Case rates for Harford County have been going down since the end of the holiday season, when local cases followed statewide and national trends of massive spikes in new cases. Harford’s rate of people testing positive has declined over the past month and a half, from a peak of 9.01% on Jan. 7 to 5.11% Tuesday. The number of new cases also has dropped, from 41.05 cases per 100,000 on Jan. 12 to 15.66 per 100,000 as of Tuesday.
Statewide, the number of acute and intensive care hospital beds being used to treat COVID-19 patients has dropped from a peak in early January, as well as the number of deaths, according to the state’s dashboard.
More and more people in Harford County and Maryland have been able to get vaccines in recent weeks, although there have been multiple complaints about limited supply of doses and significant challenges in reserving appointments to get a shot. County health officer Dr. David Bishai discussed those challenges along with racial disparities in the rate of local vaccinations in a virtual forum with Harford Community College this week.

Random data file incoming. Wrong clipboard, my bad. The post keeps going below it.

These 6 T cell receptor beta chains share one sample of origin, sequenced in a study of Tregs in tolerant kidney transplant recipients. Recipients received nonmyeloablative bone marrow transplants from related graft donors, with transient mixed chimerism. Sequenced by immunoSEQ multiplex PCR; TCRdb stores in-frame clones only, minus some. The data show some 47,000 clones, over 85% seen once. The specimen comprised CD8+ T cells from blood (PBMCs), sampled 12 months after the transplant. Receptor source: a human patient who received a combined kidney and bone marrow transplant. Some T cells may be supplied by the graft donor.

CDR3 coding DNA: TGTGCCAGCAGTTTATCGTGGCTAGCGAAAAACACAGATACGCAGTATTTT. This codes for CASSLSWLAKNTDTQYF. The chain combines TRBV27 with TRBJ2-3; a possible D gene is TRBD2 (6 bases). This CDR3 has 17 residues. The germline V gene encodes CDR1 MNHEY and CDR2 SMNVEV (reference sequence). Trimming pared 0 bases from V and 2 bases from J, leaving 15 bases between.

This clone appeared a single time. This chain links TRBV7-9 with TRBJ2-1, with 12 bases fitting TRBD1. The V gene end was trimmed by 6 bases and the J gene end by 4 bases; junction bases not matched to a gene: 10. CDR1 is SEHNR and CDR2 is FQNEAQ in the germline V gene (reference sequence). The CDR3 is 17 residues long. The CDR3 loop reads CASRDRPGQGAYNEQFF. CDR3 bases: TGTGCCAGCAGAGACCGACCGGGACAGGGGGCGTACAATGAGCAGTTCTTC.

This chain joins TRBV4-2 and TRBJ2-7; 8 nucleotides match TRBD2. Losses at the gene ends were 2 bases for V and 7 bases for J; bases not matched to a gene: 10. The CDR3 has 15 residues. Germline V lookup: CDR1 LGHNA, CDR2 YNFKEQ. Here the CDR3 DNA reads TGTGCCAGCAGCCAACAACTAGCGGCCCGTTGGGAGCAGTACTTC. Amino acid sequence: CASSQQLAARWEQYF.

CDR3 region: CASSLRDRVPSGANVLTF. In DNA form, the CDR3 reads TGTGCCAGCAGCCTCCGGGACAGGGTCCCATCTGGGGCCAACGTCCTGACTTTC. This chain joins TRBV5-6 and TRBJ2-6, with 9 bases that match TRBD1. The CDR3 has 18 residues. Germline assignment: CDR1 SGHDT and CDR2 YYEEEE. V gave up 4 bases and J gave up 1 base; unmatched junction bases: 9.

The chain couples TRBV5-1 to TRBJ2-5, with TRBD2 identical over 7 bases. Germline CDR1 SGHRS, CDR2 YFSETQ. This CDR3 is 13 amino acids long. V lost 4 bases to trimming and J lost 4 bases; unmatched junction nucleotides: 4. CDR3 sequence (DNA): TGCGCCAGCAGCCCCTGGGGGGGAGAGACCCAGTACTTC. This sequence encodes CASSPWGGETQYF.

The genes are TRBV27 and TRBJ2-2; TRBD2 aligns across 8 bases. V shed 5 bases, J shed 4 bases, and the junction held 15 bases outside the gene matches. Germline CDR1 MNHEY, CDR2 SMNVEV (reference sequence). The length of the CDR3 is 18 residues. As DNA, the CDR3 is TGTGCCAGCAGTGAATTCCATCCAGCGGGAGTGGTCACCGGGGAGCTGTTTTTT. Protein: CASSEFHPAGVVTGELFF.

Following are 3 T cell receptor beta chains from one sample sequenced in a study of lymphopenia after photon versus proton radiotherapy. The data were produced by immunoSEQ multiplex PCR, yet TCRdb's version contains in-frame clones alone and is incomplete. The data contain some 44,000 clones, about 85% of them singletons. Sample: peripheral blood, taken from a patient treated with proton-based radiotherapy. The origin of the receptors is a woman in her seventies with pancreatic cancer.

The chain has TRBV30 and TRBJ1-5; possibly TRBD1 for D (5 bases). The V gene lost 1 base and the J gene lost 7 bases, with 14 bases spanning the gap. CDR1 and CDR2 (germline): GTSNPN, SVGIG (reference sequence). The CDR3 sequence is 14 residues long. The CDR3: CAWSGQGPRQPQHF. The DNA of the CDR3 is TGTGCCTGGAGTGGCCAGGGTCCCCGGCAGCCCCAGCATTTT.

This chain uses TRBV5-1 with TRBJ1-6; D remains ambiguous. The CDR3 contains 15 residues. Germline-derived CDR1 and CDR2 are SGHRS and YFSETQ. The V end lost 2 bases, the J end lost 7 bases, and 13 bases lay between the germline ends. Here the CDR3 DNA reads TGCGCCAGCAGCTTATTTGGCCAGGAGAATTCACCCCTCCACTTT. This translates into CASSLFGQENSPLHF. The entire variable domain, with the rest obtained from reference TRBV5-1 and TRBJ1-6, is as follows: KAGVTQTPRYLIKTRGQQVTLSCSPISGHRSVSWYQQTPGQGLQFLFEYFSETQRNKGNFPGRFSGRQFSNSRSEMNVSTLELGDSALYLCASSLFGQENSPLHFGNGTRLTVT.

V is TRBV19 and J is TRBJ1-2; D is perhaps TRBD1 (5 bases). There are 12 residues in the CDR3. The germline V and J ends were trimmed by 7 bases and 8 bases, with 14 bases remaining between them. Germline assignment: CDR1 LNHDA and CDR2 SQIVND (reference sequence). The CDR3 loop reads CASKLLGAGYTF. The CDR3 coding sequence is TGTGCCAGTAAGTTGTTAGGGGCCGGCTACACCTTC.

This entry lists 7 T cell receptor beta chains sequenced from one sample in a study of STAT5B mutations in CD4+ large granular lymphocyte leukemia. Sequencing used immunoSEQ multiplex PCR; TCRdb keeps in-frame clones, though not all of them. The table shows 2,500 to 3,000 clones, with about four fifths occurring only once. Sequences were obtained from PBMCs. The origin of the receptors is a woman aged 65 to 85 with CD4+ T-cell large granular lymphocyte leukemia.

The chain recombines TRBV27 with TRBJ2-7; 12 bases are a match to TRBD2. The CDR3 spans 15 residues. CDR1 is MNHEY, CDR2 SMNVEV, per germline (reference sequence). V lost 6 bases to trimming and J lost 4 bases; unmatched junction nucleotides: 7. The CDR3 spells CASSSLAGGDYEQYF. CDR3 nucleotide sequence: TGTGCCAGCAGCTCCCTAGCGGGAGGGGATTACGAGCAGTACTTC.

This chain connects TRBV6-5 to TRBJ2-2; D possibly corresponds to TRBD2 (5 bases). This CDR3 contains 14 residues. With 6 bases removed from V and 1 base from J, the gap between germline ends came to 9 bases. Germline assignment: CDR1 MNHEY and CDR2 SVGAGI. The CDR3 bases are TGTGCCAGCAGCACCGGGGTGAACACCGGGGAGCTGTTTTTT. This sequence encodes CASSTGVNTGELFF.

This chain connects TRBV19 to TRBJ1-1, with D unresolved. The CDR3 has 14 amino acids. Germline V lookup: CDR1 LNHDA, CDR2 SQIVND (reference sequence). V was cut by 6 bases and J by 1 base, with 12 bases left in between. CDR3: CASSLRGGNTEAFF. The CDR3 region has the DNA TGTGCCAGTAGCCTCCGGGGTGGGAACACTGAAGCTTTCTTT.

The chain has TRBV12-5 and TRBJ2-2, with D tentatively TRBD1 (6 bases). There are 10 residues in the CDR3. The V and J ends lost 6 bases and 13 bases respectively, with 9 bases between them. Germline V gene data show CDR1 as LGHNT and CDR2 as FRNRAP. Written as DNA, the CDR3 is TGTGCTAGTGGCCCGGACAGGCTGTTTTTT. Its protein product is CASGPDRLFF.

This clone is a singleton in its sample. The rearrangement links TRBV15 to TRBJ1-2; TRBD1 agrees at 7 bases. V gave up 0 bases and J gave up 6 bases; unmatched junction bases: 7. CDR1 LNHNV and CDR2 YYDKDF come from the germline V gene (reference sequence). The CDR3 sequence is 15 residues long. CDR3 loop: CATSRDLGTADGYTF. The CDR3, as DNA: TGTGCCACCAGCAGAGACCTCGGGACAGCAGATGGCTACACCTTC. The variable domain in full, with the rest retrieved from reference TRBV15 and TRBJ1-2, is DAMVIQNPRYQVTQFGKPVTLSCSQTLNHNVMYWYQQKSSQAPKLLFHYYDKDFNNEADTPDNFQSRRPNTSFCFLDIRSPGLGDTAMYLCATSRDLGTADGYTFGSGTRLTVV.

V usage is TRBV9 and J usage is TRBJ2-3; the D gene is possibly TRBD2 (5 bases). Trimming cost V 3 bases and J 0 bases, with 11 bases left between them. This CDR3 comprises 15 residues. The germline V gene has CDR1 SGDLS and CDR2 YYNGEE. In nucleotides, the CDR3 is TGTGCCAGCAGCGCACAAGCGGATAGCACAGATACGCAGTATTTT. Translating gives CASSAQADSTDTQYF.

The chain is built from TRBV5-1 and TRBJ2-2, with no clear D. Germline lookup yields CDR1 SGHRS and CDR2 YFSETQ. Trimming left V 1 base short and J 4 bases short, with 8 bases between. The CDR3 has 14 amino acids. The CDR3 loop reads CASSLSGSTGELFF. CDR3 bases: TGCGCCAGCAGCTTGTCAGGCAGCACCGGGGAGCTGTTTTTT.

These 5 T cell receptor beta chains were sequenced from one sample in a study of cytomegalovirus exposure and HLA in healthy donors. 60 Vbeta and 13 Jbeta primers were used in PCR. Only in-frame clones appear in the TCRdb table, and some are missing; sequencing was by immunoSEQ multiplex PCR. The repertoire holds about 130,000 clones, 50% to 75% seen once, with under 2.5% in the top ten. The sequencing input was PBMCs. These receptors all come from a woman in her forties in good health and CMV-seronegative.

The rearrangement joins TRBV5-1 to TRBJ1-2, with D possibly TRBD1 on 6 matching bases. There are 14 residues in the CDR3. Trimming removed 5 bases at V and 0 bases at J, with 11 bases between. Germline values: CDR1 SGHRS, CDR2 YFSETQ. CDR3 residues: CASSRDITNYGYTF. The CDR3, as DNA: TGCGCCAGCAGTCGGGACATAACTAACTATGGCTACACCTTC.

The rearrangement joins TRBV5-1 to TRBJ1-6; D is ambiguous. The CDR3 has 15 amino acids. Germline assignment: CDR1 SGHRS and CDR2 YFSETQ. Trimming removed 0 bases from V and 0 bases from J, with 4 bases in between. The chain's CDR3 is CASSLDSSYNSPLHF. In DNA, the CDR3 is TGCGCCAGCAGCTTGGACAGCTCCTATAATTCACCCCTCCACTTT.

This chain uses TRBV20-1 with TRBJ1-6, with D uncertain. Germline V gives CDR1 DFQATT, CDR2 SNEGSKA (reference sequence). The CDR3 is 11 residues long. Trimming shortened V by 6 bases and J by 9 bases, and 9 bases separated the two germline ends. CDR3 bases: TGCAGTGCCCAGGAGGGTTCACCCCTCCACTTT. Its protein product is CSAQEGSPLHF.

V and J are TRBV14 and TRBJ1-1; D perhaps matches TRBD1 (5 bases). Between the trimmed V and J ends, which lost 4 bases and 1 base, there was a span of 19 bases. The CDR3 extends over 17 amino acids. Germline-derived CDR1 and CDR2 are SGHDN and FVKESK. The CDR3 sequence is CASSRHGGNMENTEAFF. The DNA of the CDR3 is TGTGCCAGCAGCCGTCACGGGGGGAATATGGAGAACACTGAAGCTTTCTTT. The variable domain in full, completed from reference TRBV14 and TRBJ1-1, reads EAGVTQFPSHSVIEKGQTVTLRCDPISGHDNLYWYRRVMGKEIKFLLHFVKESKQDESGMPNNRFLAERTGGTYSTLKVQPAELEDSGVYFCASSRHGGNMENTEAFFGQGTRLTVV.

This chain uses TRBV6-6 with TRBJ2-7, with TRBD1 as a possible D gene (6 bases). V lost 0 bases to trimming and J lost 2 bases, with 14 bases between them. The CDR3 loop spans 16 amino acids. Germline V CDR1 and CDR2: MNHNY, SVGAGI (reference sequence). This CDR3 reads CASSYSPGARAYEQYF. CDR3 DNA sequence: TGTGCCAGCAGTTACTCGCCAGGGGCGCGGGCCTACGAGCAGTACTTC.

Mayor Martin urged people to keep their hopes up and encouraged them to “just hang in there — we’re all in this together, and we’ll all get the vaccine soon.”
“If the numbers continue to trend down, it’s our greatest desire to get this building of the people opened up to the people as soon as we can,” he said of City Hall.
Easter, Independence Day events
The council unanimously approved applications for spring and summer events Tuesday, including the annual Easter egg hunt and Independence Day festivities.
The egg hunt, coordinated by the Havre de Grace Recreation Committee, is scheduled for noon on Saturday, April 3 in Concord Point Park. Steve Gamatoria, the mayor’s chief of staff who presented the details on each event, joked that the hunt would end at 12:03 p.m., which drew laughs from some council members. The egg hunt is known for being over in a matter of minutes as children race through the park to pick up as many plastic eggs as they can.
The next event is the Carnival on the Chesapeake, sponsored by the Havre de Grace Independence Day Commission, scheduled for Tuesday, June 14 through Saturday, June 19, in the swale of Tydings Park and adjacent Yacht Basin parking lot.